The Jerusalem Institute of Biblical Polemics was founded in 1981 by Shmuel Golding, who claims to have formerly been a missionary before discovering his Jewish roots and converting to Judaism. Golding claimed to have been a Baptist minister, again, as is so common with these kinds of ex-Christian-cum-Orthodox-Jewish-anti-missionaries, the corroborative evidence is pretty hard to find.
UPDATE, we have received unconfirmed news that Shmuel Golding has died.
He famously offered a $10,000 reward for anyone who could find “he shall be called a Nazarene” in the Tanach, amongst other questions. He also made this ‘moderate’ claim: “Any Jew who can pay homage to the New Testament or allow himself to believe in it, is, in my opinion in the same category as a Jew who tries to justify Hitler’s Mein Kampf or, as one who covers up for the deeds of the Nazis.” Quoted from Golding’s online article Antisemitism in the New Testament, http://www.messianicracism.mcmail.com/ca/antisem/g2.htm, which is now no longer online.
Such then is the venom of a convert to a new idea to the old ideas he once held so dear! I guess we can’t expect any less radicalism from someone who reportedly nearly joined a terrorist organisation.
One version of his conversion to Orthodox Judaism is found on the Kosherjudaism web site:
“Samuel (Shmuel) Golding was born to Jewish parents in pre-war Europe. At an early age, he was rescued from the terrors of the nazi Holocaust. He can recall the horrors of black booted men forcing innocent Jews to dig holes; he clearly remembers the sounds of the gunfire. These frightful images haunted young Samuel’s childhood dreams. Because his parents were killed in the Holocaust, Samuel was sent to live with foster parents in the United Kingdom. These foster parents were related to him, but had intermarried, and were, subsequently, Christians. Thus, young Samuel was raised in a Christian home.
After a troubled youth (including scrapes with the law, and almost getting drawn into the Irish Republican Army), Samuel discovered religion. He attended a Christian seminary, and was eventually ordained as a Christian minister, after years of doctrinal studies on vast topics such as sacrifices, atonement, and sin. When Samuel brought seemingly simplistic and minor objections before his church officials, he was told that the prophecies of the “Old Testament” were not translated literally, but were interpreted in a way as to make them appear to be speaking about Jesus. Examples like Isaiah 7:14 (“virgin” vs. “young woman”) and Isaiah 9:6 (“Jesus” vs. “King Hezekiah”) were verses that Samuel asked about; yet, the answers he received were highly simplistic. Many of the theologians Samuel met knew the answers being received were simply not adequate, however, they kept quiet their findings for the good of the Church. So Samuel did just that, as well. [anyone reading Protestant Liberal theologians for the last generation know that the last thing they have done is keep quiet for the good of the Church]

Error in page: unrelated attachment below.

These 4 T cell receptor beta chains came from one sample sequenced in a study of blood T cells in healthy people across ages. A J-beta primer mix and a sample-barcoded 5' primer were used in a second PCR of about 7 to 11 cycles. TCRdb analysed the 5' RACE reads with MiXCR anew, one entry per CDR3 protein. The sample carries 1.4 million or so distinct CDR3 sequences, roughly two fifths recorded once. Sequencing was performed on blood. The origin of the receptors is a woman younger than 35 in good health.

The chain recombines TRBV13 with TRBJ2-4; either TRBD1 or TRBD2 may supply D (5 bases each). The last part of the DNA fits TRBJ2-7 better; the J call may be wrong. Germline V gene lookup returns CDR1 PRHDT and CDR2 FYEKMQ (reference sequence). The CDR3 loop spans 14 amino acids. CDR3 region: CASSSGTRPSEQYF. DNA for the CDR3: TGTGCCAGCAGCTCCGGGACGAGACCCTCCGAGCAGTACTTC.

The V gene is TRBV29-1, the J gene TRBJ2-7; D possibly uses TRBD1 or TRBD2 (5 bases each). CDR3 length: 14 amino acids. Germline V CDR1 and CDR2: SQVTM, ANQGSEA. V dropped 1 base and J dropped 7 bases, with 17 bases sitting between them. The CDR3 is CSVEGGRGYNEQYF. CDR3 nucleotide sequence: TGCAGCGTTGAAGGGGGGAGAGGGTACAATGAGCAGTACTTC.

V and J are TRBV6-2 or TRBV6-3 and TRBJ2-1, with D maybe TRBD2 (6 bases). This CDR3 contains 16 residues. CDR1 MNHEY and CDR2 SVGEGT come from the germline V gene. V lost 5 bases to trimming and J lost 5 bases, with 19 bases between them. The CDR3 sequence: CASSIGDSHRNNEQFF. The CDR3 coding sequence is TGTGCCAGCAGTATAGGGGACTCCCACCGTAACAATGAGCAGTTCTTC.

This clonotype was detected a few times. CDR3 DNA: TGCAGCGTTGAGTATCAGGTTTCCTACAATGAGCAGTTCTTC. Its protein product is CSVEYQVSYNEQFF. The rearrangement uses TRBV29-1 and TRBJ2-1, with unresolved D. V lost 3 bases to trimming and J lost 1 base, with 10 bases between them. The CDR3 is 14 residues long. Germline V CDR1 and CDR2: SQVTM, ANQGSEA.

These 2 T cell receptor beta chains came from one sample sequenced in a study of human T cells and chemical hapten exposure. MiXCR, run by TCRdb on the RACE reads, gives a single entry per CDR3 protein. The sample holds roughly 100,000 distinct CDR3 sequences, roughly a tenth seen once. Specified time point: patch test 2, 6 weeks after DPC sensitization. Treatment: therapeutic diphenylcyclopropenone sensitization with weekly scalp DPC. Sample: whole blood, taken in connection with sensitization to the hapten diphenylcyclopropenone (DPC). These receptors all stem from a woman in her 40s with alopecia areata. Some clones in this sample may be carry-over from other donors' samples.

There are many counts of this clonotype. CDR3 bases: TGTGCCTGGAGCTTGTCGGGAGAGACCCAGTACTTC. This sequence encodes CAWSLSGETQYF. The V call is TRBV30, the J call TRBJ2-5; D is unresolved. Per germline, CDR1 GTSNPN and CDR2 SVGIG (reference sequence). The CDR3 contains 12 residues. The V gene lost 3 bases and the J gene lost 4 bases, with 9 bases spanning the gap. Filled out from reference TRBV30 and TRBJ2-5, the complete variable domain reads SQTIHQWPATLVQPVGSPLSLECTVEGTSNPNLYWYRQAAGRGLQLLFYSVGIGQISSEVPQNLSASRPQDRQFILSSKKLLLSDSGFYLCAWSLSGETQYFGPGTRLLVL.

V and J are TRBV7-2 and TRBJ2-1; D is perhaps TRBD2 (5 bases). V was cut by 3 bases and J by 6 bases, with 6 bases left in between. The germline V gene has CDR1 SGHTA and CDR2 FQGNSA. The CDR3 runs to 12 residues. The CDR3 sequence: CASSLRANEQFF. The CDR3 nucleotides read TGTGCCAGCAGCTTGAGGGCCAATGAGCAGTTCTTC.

Soon after, Samuel became an avid missionary, working hard to rescue children in Southeast Asia. But, after hearing his foster parents were ailing, he returned to Europe. It was there he met a Jewish relative (on his maternal side) who alerted him of his Jewish heritage. The man explained that Samuel was the grandson of the rabbi of his home village, and other Holocaust survivors from his mother’s family wanted him to inherit the mantle of his illustrious grandfather.
This was an unknown world to Golding. It contradicted just about every doctrine ever relayed to him. In time, Samuel not only researched his mother’s shtetl (Jewish town), but he began to critique Christian Church history, Christian doctrine, and the Christian Bible. What Samuel found was a startling conglomeration of problems, contradictions, textual errors, and inconsistencies throughout. [Nothing new here, Bible colleges do nothing but critique Christian Church history, Christian doctrine, and the Christian Bible!]
After studying with a rabbi in Istanbul, the birth town of his biological father, Samuel became certain of his beliefs, and eventually made aliyah to Israel. He started an organization, in 1981, dedicated to refuting Christian missionary claims to assure that no born-Jew would have to go through what he went through.” [Family members took him in when he had nowhere else to go as a child and now he is complaining! In the end he does not seem to have inherited the mantle of his illustrious grandfather in Istanbul, oh well, once a missionary always a missionary...]